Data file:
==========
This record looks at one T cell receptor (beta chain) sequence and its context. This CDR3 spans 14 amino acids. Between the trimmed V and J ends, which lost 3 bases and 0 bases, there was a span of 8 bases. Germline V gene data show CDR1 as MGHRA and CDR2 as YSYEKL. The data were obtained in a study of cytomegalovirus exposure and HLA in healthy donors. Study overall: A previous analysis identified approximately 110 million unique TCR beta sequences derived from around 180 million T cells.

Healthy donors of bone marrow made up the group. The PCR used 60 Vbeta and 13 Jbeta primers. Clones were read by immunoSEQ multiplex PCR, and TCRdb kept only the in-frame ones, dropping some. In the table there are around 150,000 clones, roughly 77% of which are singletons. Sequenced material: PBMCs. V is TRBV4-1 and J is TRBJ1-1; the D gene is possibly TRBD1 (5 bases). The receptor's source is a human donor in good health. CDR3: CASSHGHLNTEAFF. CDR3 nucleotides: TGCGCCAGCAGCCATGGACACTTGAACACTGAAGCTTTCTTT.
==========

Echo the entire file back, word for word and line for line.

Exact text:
This record looks at one T cell receptor (beta chain) sequence and its context. This CDR3 spans 14 amino acids. Between the trimmed V and J ends, which lost 3 bases and 0 bases, there was a span of 8 bases. Germline V gene data show CDR1 as MGHRA and CDR2 as YSYEKL. The data were obtained in a study of cytomegalovirus exposure and HLA in healthy donors. Study overall: A previous analysis identified approximately 110 million unique TCR beta sequences derived from around 180 million T cells.

Healthy donors of bone marrow made up the group. The PCR used 60 Vbeta and 13 Jbeta primers. Clones were read by immunoSEQ multiplex PCR, and TCRdb kept only the in-frame ones, dropping some. In the table there are around 150,000 clones, roughly 77% of which are singletons. Sequenced material: PBMCs. V is TRBV4-1 and J is TRBJ1-1; the D gene is possibly TRBD1 (5 bases). The receptor's source is a human donor in good health. CDR3: CASSHGHLNTEAFF. CDR3 nucleotides: TGCGCCAGCAGCCATGGACACTTGAACACTGAAGCTTTCTTT.